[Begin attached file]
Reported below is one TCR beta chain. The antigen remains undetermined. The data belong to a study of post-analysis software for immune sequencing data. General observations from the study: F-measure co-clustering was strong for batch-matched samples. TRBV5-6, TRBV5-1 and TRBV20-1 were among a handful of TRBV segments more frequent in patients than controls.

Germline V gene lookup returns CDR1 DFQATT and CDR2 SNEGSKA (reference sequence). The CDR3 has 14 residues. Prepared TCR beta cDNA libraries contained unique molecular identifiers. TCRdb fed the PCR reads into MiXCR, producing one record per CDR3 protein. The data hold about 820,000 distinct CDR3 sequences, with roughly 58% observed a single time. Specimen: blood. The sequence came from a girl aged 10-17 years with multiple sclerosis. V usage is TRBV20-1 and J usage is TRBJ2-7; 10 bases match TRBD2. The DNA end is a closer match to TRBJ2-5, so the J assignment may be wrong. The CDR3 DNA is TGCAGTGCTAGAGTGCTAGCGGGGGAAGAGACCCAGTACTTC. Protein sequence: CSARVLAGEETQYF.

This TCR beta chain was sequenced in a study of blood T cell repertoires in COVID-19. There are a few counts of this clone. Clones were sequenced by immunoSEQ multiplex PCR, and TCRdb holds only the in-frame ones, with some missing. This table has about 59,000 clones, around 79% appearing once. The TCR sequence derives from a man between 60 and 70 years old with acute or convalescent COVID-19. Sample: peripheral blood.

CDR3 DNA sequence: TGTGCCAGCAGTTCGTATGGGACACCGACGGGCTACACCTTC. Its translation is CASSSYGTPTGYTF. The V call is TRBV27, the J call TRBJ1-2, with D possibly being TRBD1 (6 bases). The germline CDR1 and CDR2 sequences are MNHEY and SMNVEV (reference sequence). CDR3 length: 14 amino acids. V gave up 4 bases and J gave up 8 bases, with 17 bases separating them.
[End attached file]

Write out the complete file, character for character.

Reported below is one TCR beta chain. The antigen remains undetermined. The data belong to a study of post-analysis software for immune sequencing data. General observations from the study: F-measure co-clustering was strong for batch-matched samples. TRBV5-6, TRBV5-1 and TRBV20-1 were among a handful of TRBV segments more frequent in patients than controls.

Germline V gene lookup returns CDR1 DFQATT and CDR2 SNEGSKA (reference sequence). The CDR3 has 14 residues. Prepared TCR beta cDNA libraries contained unique molecular identifiers. TCRdb fed the PCR reads into MiXCR, producing one record per CDR3 protein. The data hold about 820,000 distinct CDR3 sequences, with roughly 58% observed a single time. Specimen: blood. The sequence came from a girl aged 10-17 years with multiple sclerosis. V usage is TRBV20-1 and J usage is TRBJ2-7; 10 bases match TRBD2. The DNA end is a closer match to TRBJ2-5, so the J assignment may be wrong. The CDR3 DNA is TGCAGTGCTAGAGTGCTAGCGGGGGAAGAGACCCAGTACTTC. Protein sequence: CSARVLAGEETQYF.

This TCR beta chain was sequenced in a study of blood T cell repertoires in COVID-19. There are a few counts of this clone. Clones were sequenced by immunoSEQ multiplex PCR, and TCRdb holds only the in-frame ones, with some missing. This table has about 59,000 clones, around 79% appearing once. The TCR sequence derives from a man between 60 and 70 years old with acute or convalescent COVID-19. Sample: peripheral blood.

CDR3 DNA sequence: TGTGCCAGCAGTTCGTATGGGACACCGACGGGCTACACCTTC. Its translation is CASSSYGTPTGYTF. The V call is TRBV27, the J call TRBJ1-2, with D possibly being TRBD1 (6 bases). The germline CDR1 and CDR2 sequences are MNHEY and SMNVEV (reference sequence). CDR3 length: 14 amino acids. V gave up 4 bases and J gave up 8 bases, with 17 bases separating them.